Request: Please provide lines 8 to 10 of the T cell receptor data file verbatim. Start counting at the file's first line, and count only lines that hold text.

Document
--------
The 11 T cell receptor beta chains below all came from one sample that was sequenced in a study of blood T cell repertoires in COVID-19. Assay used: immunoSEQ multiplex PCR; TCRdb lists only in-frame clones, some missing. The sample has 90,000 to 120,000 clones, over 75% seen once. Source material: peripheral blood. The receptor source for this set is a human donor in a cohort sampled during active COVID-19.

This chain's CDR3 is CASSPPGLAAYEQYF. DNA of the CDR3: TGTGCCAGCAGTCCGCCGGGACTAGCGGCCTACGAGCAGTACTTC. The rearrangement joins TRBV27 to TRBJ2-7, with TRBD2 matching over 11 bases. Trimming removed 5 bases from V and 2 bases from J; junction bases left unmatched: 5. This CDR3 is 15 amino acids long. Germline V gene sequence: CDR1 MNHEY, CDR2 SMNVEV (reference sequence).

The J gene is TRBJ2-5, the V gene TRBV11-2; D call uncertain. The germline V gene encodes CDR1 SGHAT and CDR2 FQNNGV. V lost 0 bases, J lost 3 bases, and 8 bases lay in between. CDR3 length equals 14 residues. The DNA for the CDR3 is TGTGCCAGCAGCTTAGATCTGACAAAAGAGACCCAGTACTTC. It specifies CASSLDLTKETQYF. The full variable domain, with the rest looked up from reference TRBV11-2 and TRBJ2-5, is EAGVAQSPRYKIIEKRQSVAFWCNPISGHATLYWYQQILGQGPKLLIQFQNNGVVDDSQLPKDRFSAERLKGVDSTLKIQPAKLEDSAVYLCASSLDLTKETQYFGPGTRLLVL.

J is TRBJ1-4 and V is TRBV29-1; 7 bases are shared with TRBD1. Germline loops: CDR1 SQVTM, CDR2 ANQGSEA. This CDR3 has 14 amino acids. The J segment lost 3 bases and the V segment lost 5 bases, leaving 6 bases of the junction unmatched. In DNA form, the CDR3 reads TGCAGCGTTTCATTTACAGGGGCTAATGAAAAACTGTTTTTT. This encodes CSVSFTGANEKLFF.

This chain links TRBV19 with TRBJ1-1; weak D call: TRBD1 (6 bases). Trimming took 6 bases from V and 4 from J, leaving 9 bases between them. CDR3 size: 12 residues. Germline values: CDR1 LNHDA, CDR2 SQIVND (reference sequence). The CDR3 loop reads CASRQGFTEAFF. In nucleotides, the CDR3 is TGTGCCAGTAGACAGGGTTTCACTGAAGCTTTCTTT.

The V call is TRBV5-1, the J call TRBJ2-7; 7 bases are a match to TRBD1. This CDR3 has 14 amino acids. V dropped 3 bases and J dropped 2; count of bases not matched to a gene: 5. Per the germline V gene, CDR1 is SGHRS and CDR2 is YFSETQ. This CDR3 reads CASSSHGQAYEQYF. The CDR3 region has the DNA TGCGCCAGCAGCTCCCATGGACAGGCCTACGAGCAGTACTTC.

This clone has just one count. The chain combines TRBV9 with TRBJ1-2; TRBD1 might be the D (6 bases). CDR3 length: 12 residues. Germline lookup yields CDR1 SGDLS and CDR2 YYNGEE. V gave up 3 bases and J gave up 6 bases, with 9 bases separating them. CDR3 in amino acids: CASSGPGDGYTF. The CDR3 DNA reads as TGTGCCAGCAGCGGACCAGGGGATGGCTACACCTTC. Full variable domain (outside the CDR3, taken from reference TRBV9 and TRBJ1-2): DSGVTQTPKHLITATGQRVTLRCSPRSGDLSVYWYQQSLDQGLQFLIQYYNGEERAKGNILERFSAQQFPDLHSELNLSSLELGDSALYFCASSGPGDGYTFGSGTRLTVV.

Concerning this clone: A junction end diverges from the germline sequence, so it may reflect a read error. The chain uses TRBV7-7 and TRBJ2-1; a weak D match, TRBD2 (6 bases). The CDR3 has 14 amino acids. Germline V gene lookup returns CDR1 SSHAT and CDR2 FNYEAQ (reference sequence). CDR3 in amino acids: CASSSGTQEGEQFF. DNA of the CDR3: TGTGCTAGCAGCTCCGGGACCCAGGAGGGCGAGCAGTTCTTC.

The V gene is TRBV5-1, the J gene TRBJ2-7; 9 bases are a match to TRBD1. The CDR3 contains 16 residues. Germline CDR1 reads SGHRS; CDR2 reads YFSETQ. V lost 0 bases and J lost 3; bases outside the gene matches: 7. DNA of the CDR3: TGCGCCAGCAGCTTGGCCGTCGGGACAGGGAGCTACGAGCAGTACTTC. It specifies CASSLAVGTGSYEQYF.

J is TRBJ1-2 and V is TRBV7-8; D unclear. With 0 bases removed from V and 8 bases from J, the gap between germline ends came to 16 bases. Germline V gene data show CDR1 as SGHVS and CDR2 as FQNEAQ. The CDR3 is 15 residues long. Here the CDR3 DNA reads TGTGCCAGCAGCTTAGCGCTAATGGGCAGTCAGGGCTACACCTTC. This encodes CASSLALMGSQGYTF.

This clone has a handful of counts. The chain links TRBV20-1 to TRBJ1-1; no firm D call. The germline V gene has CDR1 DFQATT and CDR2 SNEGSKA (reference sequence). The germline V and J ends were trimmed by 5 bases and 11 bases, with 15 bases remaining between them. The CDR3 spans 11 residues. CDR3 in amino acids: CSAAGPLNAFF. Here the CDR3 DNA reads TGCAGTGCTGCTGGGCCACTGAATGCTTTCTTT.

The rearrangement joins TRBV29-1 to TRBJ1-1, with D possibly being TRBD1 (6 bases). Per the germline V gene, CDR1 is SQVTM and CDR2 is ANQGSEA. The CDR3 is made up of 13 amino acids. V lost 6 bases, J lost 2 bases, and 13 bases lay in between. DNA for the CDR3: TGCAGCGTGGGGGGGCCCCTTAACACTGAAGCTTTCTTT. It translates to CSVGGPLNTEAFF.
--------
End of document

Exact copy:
Concerning this clone: A junction end diverges from the germline sequence, so it may reflect a read error. The chain uses TRBV7-7 and TRBJ2-1; a weak D match, TRBD2 (6 bases). The CDR3 has 14 amino acids. Germline V gene lookup returns CDR1 SSHAT and CDR2 FNYEAQ (reference sequence). CDR3 in amino acids: CASSSGTQEGEQFF. DNA of the CDR3: TGTGCTAGCAGCTCCGGGACCCAGGAGGGCGAGCAGTTCTTC.

The V gene is TRBV5-1, the J gene TRBJ2-7; 9 bases are a match to TRBD1. The CDR3 contains 16 residues. Germline CDR1 reads SGHRS; CDR2 reads YFSETQ. V lost 0 bases and J lost 3; bases outside the gene matches: 7. DNA of the CDR3: TGCGCCAGCAGCTTGGCCGTCGGGACAGGGAGCTACGAGCAGTACTTC. It specifies CASSLAVGTGSYEQYF.

J is TRBJ1-2 and V is TRBV7-8; D unclear. With 0 bases removed from V and 8 bases from J, the gap between germline ends came to 16 bases. Germline V gene data show CDR1 as SGHVS and CDR2 as FQNEAQ. The CDR3 is 15 residues long. Here the CDR3 DNA reads TGTGCCAGCAGCTTAGCGCTAATGGGCAGTCAGGGCTACACCTTC. This encodes CASSLALMGSQGYTF.